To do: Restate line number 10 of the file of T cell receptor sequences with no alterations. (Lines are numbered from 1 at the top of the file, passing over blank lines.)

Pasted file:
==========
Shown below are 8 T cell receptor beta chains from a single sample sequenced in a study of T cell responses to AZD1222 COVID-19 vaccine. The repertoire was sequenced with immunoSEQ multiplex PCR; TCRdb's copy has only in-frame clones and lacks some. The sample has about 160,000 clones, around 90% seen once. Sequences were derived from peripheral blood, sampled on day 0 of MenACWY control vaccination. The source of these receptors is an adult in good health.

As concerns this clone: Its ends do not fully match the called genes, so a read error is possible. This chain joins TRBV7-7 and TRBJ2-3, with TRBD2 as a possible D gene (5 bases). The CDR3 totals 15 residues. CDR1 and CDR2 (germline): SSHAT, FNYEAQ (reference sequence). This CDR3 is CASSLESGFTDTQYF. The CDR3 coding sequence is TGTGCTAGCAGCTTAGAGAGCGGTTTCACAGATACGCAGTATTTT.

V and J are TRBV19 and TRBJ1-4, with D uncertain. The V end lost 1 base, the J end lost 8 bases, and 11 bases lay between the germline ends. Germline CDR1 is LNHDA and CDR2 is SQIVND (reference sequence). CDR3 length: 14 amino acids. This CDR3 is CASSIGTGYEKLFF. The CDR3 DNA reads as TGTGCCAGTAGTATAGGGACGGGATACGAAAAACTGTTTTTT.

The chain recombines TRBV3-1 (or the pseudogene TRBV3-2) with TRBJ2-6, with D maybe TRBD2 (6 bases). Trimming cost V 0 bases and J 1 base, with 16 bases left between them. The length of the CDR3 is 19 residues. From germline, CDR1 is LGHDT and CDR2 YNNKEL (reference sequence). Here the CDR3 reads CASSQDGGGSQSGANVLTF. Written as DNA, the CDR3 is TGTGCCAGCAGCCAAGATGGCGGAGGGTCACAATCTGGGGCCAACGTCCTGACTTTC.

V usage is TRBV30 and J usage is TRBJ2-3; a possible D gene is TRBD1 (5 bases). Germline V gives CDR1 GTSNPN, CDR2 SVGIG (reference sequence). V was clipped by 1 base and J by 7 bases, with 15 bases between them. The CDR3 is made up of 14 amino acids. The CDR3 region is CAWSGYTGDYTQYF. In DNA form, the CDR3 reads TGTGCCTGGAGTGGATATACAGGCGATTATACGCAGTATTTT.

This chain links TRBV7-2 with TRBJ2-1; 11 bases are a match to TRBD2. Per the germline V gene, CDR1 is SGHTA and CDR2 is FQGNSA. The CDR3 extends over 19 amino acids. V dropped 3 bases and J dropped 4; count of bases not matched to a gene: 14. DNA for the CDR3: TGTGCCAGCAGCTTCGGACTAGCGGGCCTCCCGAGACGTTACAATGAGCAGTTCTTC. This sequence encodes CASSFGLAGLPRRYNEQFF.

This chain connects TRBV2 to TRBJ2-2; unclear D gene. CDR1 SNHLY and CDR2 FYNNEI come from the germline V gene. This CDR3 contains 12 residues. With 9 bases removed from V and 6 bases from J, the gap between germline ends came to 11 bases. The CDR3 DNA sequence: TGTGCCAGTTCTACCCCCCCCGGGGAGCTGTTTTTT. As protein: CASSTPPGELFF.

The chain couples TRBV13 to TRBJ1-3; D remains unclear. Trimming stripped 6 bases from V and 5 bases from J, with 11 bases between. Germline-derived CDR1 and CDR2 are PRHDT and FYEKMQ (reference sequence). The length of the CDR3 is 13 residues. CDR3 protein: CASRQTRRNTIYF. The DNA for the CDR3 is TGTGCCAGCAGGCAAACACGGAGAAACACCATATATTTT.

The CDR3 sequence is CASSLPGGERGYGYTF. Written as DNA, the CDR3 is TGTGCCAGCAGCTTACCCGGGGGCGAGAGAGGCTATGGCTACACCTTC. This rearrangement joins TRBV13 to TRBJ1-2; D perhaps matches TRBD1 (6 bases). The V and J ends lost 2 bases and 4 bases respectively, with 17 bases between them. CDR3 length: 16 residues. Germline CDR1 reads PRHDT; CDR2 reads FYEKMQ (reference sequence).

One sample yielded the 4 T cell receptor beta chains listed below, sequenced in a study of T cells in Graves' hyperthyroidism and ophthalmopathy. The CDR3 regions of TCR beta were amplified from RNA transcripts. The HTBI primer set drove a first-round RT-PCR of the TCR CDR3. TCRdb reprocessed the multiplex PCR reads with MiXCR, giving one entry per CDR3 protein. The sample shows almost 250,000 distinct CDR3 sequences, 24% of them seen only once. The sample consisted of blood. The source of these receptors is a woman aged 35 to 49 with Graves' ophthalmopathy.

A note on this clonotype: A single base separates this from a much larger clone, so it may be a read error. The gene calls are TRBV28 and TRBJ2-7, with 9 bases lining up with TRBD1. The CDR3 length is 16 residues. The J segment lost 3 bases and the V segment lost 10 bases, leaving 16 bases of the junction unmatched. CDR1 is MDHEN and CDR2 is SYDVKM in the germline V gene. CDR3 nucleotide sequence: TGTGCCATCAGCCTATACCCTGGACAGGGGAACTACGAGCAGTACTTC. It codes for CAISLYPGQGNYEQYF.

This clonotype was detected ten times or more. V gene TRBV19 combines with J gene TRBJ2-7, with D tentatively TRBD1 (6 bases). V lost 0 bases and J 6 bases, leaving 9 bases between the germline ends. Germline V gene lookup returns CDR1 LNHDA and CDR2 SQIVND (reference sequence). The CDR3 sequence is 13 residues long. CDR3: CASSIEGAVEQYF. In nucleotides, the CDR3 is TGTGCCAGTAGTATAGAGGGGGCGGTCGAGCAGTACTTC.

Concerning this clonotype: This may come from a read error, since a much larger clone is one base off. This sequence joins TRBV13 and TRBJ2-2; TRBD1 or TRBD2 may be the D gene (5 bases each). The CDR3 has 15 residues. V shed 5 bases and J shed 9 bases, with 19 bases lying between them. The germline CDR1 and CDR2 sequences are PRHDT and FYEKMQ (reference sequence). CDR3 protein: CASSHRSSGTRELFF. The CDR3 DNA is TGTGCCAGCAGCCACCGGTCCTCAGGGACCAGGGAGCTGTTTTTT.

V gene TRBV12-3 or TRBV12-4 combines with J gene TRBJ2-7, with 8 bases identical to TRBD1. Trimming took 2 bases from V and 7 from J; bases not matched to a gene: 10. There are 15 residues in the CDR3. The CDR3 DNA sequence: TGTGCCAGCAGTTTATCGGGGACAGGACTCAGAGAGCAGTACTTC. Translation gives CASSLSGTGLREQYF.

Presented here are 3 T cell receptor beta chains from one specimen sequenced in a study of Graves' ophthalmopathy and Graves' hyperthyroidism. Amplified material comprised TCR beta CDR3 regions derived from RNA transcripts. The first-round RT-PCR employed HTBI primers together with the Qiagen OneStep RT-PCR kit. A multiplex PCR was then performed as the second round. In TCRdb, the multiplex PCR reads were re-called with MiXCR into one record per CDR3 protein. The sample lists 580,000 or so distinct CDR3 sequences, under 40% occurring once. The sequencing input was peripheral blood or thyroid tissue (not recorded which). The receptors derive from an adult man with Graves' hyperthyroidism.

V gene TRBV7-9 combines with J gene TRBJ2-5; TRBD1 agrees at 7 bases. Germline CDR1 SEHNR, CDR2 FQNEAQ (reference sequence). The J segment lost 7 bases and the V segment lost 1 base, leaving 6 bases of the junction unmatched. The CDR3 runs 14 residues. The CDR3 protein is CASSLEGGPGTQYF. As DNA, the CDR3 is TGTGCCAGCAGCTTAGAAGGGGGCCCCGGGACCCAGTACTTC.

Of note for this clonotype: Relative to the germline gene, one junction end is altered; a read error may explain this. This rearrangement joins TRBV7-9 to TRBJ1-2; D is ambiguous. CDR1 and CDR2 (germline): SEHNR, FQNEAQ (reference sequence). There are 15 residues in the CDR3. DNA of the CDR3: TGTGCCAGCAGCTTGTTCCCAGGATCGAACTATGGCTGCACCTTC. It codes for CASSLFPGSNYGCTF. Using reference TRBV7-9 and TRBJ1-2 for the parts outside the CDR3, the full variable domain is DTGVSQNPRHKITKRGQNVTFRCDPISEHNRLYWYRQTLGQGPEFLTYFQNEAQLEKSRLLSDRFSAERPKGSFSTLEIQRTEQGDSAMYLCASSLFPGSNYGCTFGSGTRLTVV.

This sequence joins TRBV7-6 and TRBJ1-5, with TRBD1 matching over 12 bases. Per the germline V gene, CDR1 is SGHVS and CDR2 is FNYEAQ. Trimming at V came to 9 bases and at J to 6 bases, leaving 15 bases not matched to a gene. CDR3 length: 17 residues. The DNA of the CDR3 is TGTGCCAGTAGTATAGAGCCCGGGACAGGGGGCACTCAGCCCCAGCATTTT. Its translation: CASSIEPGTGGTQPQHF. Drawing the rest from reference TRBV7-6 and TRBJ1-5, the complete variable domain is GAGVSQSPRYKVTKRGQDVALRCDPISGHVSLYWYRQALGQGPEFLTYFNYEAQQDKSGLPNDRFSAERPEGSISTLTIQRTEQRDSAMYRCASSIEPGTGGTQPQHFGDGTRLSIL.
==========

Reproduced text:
One sample yielded the 4 T cell receptor beta chains listed below, sequenced in a study of T cells in Graves' hyperthyroidism and ophthalmopathy. The CDR3 regions of TCR beta were amplified from RNA transcripts. The HTBI primer set drove a first-round RT-PCR of the TCR CDR3. TCRdb reprocessed the multiplex PCR reads with MiXCR, giving one entry per CDR3 protein. The sample shows almost 250,000 distinct CDR3 sequences, 24% of them seen only once. The sample consisted of blood. The source of these receptors is a woman aged 35 to 49 with Graves' ophthalmopathy.